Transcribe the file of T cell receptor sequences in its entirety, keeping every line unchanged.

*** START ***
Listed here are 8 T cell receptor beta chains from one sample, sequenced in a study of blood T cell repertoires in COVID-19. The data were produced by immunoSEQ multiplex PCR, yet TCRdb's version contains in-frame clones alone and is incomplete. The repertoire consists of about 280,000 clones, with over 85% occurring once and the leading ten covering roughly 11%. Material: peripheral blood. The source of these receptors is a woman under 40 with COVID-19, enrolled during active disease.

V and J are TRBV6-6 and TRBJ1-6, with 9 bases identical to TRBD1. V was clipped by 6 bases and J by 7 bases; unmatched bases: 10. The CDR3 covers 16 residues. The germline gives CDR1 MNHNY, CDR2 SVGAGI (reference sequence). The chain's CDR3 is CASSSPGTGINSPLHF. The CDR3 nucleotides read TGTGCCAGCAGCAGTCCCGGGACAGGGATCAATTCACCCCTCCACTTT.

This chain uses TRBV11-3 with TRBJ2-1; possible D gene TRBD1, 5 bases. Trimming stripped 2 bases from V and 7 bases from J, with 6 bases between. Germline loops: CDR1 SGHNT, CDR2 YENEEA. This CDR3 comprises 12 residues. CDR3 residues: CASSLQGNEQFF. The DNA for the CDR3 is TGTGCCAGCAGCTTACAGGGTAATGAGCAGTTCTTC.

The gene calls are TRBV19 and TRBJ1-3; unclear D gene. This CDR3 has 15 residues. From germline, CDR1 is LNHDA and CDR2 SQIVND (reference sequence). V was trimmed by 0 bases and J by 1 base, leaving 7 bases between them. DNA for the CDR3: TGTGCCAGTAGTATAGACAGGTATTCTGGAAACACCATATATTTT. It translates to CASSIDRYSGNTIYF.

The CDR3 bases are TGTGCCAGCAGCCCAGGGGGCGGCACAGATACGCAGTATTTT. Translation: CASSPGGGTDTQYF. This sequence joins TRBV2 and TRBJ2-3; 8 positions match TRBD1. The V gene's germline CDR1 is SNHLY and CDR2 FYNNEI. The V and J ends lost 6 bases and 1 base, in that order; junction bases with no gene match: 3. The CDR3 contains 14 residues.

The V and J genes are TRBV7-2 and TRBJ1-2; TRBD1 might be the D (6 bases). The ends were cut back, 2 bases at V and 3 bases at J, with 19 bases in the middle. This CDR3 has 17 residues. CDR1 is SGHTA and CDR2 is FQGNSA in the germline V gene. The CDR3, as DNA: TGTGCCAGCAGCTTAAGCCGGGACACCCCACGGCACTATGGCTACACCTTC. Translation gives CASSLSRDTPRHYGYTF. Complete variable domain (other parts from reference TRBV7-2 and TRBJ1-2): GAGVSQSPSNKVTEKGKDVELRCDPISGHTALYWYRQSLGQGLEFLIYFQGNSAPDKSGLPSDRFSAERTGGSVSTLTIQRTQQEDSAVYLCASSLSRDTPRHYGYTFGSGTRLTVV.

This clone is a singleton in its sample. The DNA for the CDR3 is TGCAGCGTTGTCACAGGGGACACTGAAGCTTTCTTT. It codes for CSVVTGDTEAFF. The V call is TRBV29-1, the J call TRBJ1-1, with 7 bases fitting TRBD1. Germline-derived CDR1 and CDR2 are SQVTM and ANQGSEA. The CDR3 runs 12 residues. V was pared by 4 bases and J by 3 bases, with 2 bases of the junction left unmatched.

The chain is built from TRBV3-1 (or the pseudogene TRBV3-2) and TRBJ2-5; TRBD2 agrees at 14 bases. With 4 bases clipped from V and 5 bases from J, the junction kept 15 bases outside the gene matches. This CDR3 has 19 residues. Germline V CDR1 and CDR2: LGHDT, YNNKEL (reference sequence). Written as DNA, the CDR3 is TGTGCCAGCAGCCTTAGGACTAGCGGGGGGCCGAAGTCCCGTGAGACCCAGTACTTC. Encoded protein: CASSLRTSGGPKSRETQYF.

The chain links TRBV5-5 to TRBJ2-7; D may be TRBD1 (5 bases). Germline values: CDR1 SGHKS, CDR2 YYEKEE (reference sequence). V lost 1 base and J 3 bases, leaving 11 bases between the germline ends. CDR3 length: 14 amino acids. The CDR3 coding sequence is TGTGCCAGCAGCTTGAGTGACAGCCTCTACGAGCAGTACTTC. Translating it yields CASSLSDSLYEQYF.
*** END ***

Listed here are 8 T cell receptor beta chains from one sample, sequenced in a study of blood T cell repertoires in COVID-19. The data were produced by immunoSEQ multiplex PCR, yet TCRdb's version contains in-frame clones alone and is incomplete. The repertoire consists of about 280,000 clones, with over 85% occurring once and the leading ten covering roughly 11%. Material: peripheral blood. The source of these receptors is a woman under 40 with COVID-19, enrolled during active disease.

V and J are TRBV6-6 and TRBJ1-6, with 9 bases identical to TRBD1. V was clipped by 6 bases and J by 7 bases; unmatched bases: 10. The CDR3 covers 16 residues. The germline gives CDR1 MNHNY, CDR2 SVGAGI (reference sequence). The chain's CDR3 is CASSSPGTGINSPLHF. The CDR3 nucleotides read TGTGCCAGCAGCAGTCCCGGGACAGGGATCAATTCACCCCTCCACTTT.

This chain uses TRBV11-3 with TRBJ2-1; possible D gene TRBD1, 5 bases. Trimming stripped 2 bases from V and 7 bases from J, with 6 bases between. Germline loops: CDR1 SGHNT, CDR2 YENEEA. This CDR3 comprises 12 residues. CDR3 residues: CASSLQGNEQFF. The DNA for the CDR3 is TGTGCCAGCAGCTTACAGGGTAATGAGCAGTTCTTC.

The gene calls are TRBV19 and TRBJ1-3; unclear D gene. This CDR3 has 15 residues. From germline, CDR1 is LNHDA and CDR2 SQIVND (reference sequence). V was trimmed by 0 bases and J by 1 base, leaving 7 bases between them. DNA for the CDR3: TGTGCCAGTAGTATAGACAGGTATTCTGGAAACACCATATATTTT. It translates to CASSIDRYSGNTIYF.

The CDR3 bases are TGTGCCAGCAGCCCAGGGGGCGGCACAGATACGCAGTATTTT. Translation: CASSPGGGTDTQYF. This sequence joins TRBV2 and TRBJ2-3; 8 positions match TRBD1. The V gene's germline CDR1 is SNHLY and CDR2 FYNNEI. The V and J ends lost 6 bases and 1 base, in that order; junction bases with no gene match: 3. The CDR3 contains 14 residues.

The V and J genes are TRBV7-2 and TRBJ1-2; TRBD1 might be the D (6 bases). The ends were cut back, 2 bases at V and 3 bases at J, with 19 bases in the middle. This CDR3 has 17 residues. CDR1 is SGHTA and CDR2 is FQGNSA in the germline V gene. The CDR3, as DNA: TGTGCCAGCAGCTTAAGCCGGGACACCCCACGGCACTATGGCTACACCTTC. Translation gives CASSLSRDTPRHYGYTF. Complete variable domain (other parts from reference TRBV7-2 and TRBJ1-2): GAGVSQSPSNKVTEKGKDVELRCDPISGHTALYWYRQSLGQGLEFLIYFQGNSAPDKSGLPSDRFSAERTGGSVSTLTIQRTQQEDSAVYLCASSLSRDTPRHYGYTFGSGTRLTVV.

This clone is a singleton in its sample. The DNA for the CDR3 is TGCAGCGTTGTCACAGGGGACACTGAAGCTTTCTTT. It codes for CSVVTGDTEAFF. The V call is TRBV29-1, the J call TRBJ1-1, with 7 bases fitting TRBD1. Germline-derived CDR1 and CDR2 are SQVTM and ANQGSEA. The CDR3 runs 12 residues. V was pared by 4 bases and J by 3 bases, with 2 bases of the junction left unmatched.

The chain is built from TRBV3-1 (or the pseudogene TRBV3-2) and TRBJ2-5; TRBD2 agrees at 14 bases. With 4 bases clipped from V and 5 bases from J, the junction kept 15 bases outside the gene matches. This CDR3 has 19 residues. Germline V CDR1 and CDR2: LGHDT, YNNKEL (reference sequence). Written as DNA, the CDR3 is TGTGCCAGCAGCCTTAGGACTAGCGGGGGGCCGAAGTCCCGTGAGACCCAGTACTTC. Encoded protein: CASSLRTSGGPKSRETQYF.

The chain links TRBV5-5 to TRBJ2-7; D may be TRBD1 (5 bases). Germline values: CDR1 SGHKS, CDR2 YYEKEE (reference sequence). V lost 1 base and J 3 bases, leaving 11 bases between the germline ends. CDR3 length: 14 amino acids. The CDR3 coding sequence is TGTGCCAGCAGCTTGAGTGACAGCCTCTACGAGCAGTACTTC. Translating it yields CASSLSDSLYEQYF.